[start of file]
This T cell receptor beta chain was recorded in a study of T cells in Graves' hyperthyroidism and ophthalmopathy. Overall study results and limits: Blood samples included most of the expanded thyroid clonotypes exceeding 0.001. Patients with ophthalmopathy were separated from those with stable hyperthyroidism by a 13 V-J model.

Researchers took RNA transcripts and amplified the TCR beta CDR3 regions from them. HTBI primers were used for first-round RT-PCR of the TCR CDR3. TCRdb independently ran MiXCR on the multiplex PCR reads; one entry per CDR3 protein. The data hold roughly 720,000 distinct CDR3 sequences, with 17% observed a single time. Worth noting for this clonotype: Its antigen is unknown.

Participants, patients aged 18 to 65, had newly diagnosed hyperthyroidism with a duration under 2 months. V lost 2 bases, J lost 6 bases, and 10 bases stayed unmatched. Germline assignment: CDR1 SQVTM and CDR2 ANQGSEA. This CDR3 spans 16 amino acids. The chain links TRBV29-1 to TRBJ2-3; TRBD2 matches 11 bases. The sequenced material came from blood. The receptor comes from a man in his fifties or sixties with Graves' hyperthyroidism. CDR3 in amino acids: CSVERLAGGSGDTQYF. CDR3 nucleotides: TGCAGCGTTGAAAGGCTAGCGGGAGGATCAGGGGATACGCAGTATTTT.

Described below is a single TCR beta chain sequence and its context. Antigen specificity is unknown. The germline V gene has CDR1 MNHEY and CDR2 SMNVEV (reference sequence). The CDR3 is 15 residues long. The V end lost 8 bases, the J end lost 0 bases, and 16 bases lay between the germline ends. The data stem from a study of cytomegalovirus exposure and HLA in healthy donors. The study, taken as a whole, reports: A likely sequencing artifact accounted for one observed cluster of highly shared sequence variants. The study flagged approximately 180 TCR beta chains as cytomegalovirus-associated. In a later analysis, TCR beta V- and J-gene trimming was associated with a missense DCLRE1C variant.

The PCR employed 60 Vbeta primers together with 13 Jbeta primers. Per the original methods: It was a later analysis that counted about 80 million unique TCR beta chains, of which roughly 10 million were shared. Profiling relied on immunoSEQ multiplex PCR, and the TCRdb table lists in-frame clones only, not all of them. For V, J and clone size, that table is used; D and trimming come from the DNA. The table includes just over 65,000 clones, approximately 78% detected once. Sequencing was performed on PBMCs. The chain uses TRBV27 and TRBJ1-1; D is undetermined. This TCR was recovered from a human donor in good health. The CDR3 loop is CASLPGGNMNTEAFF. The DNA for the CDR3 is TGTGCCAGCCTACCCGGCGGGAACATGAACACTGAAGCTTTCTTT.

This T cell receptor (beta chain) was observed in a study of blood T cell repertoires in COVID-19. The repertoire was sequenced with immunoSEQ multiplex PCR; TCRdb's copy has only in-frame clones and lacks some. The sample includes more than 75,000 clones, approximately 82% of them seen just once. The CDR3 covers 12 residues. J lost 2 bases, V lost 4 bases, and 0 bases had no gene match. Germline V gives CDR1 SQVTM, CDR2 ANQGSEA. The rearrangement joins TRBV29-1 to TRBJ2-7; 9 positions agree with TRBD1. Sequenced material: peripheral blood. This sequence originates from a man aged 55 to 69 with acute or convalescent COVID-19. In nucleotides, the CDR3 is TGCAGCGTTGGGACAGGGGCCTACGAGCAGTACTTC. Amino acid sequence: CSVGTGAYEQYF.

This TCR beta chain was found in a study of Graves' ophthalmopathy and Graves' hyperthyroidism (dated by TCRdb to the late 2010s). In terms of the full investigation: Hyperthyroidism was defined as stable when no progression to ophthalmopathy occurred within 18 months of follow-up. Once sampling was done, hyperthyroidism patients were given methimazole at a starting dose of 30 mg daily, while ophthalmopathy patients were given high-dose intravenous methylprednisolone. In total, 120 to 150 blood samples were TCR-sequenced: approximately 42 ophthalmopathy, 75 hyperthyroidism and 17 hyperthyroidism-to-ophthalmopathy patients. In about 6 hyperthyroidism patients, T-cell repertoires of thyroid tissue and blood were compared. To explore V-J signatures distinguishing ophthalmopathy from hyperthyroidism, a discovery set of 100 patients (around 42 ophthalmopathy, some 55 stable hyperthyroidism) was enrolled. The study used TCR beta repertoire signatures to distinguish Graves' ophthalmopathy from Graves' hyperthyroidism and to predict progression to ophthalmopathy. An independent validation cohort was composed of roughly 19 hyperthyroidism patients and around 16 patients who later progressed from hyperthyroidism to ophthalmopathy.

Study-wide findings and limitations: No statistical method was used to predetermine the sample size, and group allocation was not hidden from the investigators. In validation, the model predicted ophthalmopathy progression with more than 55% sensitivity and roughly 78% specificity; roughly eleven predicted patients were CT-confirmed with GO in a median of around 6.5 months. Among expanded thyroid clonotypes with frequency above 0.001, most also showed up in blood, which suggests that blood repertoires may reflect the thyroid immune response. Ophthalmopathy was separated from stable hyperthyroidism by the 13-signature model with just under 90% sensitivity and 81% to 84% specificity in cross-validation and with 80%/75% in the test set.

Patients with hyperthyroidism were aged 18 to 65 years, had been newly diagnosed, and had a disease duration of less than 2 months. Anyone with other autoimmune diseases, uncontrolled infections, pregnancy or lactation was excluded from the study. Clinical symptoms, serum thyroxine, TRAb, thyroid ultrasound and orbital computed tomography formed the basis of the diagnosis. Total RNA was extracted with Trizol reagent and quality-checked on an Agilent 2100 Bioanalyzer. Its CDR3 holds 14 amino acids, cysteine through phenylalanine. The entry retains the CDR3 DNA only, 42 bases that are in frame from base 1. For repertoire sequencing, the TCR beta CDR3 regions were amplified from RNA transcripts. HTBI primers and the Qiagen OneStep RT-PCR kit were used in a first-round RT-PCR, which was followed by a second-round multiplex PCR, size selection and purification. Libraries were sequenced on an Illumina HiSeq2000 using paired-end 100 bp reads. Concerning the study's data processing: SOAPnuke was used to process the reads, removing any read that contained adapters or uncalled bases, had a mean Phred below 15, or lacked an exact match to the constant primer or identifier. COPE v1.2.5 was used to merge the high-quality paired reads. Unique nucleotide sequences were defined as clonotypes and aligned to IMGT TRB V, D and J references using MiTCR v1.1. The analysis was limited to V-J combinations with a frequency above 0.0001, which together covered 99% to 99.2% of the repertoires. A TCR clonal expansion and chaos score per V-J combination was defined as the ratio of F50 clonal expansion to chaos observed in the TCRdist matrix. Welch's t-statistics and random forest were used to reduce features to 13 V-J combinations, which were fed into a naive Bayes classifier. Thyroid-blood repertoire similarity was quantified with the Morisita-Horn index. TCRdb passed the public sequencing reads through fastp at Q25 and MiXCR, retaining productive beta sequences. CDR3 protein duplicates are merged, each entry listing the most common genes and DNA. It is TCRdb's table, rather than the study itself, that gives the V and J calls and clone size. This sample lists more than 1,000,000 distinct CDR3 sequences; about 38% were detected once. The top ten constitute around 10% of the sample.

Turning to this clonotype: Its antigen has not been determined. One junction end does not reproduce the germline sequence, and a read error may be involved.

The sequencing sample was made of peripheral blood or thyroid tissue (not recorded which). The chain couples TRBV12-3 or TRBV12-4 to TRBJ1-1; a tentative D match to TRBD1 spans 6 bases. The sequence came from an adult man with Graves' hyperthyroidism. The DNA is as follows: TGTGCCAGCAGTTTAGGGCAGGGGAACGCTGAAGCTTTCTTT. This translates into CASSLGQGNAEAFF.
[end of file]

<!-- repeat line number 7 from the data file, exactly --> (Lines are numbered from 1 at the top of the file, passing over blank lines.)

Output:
This TCR beta chain was found in a study of Graves' ophthalmopathy and Graves' hyperthyroidism (dated by TCRdb to the late 2010s). In terms of the full investigation: Hyperthyroidism was defined as stable when no progression to ophthalmopathy occurred within 18 months of follow-up. Once sampling was done, hyperthyroidism patients were given methimazole at a starting dose of 30 mg daily, while ophthalmopathy patients were given high-dose intravenous methylprednisolone. In total, 120 to 150 blood samples were TCR-sequenced: approximately 42 ophthalmopathy, 75 hyperthyroidism and 17 hyperthyroidism-to-ophthalmopathy patients. In about 6 hyperthyroidism patients, T-cell repertoires of thyroid tissue and blood were compared. To explore V-J signatures distinguishing ophthalmopathy from hyperthyroidism, a discovery set of 100 patients (around 42 ophthalmopathy, some 55 stable hyperthyroidism) was enrolled. The study used TCR beta repertoire signatures to distinguish Graves' ophthalmopathy from Graves' hyperthyroidism and to predict progression to ophthalmopathy. An independent validation cohort was composed of roughly 19 hyperthyroidism patients and around 16 patients who later progressed from hyperthyroidism to ophthalmopathy.